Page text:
- British Veterinary Association. (2020). BVA, BVZS and BSAVA policy position on housing pet rabbits in compatible pairs or groups [PDF]
- Nadene Stapleton. (2016). Stranger danger: the importance and perils of companionship in rabbits
- Kinenchen. (2014). What's so special about relationships between rabbits?
- House Rabbit Society. (2011). FAQ: Should I Get a Second Rabbit
- Anne McBride. (2011). Enrichment & The Single Rabbit Issue
- Amy Espie. (1996). The Case for Rabbits in the Plural
- Rhonda Miller and Stacey Shirer. (2002). The Carrot Connection: To Bond or not to Bond… What was the Question?. [PDF]
- House Rabbit Society. (1995). Are Two Rabbits Right For You?
Preparations for a bonding
It is considerably easier for two rabbits to bond if they have both been spayed and neutered. Spaying and neutering drastically reduces any aggressive and territorial behaviors as well as prevent any accidental babies if they are of opposite sexes. When unaltered, rabbits will be trying to get along through hormonal and uncontrollable urges, while after altering, the rabbits will be working through personalities and temperament.
- u/themx292. (2022). Baby rabbit attacked by older rabbits (Graphic)
- u/NinjaMidget76. (2021). My rabbit killed another bunny. (RIP) (Graphic)
If your current rabbit has not been spayed or neutered, do not obtain another intact rabbit of the opposite sex to bond. You will end up with baby rabbits if you do not keep them separated 24/7. It only takes one successful three-second attempt.
If your rabbit has been recently altered, wait at least a month before trying to bond. This is for a newly spayed female from fighting off a male due to being uncomfortable from her new surgery and for any residual hormones to dissipate. Males can be considered sterile 5-6 weeks after the operation.:87
If you obtained your second rabbit from a source other than a shelter or private rescue that health checks all their intakes with a veterinarian before adoption, consider quarantining the new rabbit until it has had a health exam at a rabbit-savvy veterinarian. Many rabbits can be carriers of highly contagious diseases such as pasteurella, fur mites, fleas, intestinal parasites, and more.
How should I house the rabbits?
Make sure to have two separate but nearby areas in your household to house the rabbits within sight and smell but out of physical reach while they are learning to get along. Owners often use bricks, small weights, or heavy stone pavers to keep exercise pens apart so that rabbits can't move them close together to bite.
You cannot immediately house most rabbits together upon first greeting as rabbits are incredibly territorial in familiar spaces even after getting neutered. However, once the two rabbits get along, they should be able to happily share a single space as well as litter boxes and food and water bowls.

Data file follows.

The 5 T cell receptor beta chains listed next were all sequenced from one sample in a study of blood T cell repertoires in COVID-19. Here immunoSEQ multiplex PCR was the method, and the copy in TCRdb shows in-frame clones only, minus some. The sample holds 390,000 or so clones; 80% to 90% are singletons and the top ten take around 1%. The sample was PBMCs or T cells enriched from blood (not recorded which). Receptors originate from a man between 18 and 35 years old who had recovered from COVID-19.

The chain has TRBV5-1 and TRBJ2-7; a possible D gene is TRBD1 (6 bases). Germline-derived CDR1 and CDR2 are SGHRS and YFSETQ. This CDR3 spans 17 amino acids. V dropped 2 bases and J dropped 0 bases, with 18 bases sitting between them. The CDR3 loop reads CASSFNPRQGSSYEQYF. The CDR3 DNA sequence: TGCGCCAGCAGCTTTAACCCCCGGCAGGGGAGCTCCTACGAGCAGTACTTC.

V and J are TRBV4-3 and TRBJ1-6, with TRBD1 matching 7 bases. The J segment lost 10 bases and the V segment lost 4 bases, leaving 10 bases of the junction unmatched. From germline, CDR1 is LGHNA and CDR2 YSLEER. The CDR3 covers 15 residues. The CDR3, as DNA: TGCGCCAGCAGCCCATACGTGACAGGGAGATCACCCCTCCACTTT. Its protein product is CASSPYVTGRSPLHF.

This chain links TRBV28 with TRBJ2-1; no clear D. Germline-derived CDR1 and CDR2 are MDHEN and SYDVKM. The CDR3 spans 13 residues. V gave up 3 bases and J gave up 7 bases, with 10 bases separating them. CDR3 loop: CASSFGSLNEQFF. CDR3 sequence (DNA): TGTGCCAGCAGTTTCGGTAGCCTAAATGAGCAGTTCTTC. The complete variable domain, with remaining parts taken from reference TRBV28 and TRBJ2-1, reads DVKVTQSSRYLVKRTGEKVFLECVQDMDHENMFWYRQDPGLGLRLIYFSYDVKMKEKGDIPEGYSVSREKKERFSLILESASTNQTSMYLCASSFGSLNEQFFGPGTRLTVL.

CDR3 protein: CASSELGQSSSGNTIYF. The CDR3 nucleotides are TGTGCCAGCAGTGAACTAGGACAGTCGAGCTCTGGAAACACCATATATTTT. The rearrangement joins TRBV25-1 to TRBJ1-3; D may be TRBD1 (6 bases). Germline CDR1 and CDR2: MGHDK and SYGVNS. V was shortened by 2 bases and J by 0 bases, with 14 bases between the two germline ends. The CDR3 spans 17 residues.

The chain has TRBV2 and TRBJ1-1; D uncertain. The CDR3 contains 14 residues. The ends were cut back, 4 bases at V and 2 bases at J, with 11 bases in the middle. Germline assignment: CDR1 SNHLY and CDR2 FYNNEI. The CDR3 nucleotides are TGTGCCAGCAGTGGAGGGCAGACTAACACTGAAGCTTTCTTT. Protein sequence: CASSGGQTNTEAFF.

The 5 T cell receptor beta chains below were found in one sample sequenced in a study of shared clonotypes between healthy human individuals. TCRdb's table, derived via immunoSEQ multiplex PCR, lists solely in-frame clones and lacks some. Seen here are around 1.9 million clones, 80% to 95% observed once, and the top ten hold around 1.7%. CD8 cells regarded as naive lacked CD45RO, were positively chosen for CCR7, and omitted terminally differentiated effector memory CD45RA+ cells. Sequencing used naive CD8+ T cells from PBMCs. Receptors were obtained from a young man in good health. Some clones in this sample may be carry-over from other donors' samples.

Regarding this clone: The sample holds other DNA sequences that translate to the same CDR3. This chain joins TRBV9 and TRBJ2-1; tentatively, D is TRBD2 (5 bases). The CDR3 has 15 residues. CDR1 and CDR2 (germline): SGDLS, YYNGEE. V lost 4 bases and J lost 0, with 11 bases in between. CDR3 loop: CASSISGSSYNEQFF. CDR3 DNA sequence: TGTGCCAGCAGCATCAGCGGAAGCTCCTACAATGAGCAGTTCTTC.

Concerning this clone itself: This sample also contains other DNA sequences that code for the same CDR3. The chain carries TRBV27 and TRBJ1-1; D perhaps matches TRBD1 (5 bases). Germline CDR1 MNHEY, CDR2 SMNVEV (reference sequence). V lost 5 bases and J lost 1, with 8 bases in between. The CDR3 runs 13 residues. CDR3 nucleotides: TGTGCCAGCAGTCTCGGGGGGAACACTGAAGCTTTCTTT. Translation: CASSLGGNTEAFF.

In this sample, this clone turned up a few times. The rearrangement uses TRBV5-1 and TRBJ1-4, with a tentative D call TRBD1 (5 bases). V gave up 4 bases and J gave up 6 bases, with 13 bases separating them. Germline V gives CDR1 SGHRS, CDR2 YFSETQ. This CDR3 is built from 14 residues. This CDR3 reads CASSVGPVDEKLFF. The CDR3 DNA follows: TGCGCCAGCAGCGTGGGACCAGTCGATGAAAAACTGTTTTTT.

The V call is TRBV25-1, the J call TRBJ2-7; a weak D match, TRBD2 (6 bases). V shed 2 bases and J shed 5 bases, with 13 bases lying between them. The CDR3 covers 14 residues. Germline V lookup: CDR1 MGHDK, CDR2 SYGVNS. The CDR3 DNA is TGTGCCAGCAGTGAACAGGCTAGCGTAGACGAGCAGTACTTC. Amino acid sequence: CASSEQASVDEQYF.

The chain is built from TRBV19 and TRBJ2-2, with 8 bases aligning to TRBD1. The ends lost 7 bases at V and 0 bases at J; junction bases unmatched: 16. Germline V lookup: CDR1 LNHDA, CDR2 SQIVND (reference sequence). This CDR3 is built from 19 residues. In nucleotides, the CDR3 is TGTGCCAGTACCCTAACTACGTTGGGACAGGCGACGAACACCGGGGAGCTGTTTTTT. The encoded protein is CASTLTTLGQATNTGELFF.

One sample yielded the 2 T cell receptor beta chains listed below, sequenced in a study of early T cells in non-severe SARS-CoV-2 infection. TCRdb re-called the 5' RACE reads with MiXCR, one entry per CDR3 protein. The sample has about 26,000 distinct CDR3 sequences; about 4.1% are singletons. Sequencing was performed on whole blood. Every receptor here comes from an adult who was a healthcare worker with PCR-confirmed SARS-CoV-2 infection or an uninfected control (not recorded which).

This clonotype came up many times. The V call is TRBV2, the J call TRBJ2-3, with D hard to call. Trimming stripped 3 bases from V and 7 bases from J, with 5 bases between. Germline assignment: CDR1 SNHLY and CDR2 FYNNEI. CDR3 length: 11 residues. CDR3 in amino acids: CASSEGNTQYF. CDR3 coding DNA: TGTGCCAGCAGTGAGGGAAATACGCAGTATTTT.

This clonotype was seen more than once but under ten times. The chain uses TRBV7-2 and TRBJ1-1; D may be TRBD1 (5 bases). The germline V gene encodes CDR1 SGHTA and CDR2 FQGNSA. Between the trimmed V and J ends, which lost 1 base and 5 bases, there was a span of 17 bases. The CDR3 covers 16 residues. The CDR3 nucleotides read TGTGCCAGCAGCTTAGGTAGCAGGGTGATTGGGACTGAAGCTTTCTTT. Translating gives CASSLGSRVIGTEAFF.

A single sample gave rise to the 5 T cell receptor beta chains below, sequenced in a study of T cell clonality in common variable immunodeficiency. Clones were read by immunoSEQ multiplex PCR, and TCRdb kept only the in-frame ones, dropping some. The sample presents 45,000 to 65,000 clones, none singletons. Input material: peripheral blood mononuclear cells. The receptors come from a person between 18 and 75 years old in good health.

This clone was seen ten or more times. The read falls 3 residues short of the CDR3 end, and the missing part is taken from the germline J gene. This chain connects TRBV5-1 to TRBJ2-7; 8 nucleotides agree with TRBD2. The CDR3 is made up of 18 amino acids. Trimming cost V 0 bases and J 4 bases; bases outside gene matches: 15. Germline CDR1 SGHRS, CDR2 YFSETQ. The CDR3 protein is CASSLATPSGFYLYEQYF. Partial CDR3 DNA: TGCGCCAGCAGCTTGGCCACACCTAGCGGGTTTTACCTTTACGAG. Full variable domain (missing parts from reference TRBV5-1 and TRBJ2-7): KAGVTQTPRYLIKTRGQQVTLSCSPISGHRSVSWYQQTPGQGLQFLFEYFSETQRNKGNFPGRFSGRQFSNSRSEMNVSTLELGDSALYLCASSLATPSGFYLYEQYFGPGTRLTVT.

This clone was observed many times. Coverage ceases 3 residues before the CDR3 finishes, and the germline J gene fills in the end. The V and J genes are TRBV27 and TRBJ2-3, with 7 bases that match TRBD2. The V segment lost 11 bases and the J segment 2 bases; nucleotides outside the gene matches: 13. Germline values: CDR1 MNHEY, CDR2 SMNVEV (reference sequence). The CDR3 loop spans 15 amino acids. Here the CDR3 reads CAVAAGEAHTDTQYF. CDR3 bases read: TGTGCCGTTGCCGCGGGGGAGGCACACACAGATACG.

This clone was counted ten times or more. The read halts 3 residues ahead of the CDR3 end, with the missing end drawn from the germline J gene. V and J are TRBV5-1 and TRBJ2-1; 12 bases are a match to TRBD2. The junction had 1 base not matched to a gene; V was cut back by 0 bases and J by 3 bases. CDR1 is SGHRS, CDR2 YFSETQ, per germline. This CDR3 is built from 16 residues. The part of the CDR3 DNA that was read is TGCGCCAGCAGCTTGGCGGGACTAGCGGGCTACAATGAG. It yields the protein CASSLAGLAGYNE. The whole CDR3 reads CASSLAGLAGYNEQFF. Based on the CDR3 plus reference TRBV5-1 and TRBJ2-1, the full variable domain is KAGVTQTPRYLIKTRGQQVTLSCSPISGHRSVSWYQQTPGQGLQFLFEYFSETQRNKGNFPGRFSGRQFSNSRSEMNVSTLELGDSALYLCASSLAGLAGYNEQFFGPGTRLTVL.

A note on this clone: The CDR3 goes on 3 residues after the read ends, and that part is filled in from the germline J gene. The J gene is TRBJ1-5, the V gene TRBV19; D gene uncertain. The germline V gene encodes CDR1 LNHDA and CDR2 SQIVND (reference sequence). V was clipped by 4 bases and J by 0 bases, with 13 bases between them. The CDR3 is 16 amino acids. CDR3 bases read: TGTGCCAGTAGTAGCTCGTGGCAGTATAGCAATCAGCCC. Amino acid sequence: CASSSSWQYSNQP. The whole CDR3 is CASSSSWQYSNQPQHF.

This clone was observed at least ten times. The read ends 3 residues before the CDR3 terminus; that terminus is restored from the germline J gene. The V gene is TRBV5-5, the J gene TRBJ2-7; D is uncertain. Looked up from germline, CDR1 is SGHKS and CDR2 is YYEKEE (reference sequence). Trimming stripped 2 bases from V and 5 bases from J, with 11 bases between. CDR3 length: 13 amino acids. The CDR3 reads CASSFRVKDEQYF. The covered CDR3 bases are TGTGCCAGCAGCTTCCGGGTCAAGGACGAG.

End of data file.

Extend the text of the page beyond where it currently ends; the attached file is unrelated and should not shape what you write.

If one rabbit is usually free-roam, you can move them to using a large exercise pen instead to make territory and belonging swapping easier for bonding purposes. If you would like to swap free-roam times with only a single pen between the two, make sure to double fence the enclosure so that rabbits cannot bite each other's noses and cause injuries. Be forewarned that rabbits at this stage will likely be very poor with their litter habits and mark and pee along territory lines until they are more comfortable with each other.
Many people do not realize that the majority of rabbit rescues offer "bunny dating" services. The rabbit experts examine the interactions between potential partners to find the best match as opposed to just trying to bond two rabbits without knowing their preferences. Some agencies offer "speed dating", while others will let you bring your bunny to the shelter multiple times or even overnight. Having the rescue as a resource when the two bonding candidates are having issues at home can make the process much, much easier. In order to participate, your rabbit must be spayed or neutered.
While any two rabbits can grow to like each other, sometimes, it is not worth the stress and the effort. Efforts have shown that altered male-female pairings usually have the best of luck and are the most stable. The San Diego House Rabbit Society writes,
Usually the males appear to be dominant at first with their excessive mounting. The female will put up with this for a short while, but will usually assert her dominance by mounting the male or nipping him to show she is the one in charge. At this point, the male usually backs down and they start on the road to friendship.
Same-sex pairing will require at least one submissive rabbit and some more patience. Chances of success are typically higher if the pairs have grown up as litter mates.
Some good signs for a first bunny date are the following:
- Indifference by not perceiving the other rabbit as a threat. Rabbits may lay in separate corners of the room or eat in each other's presence.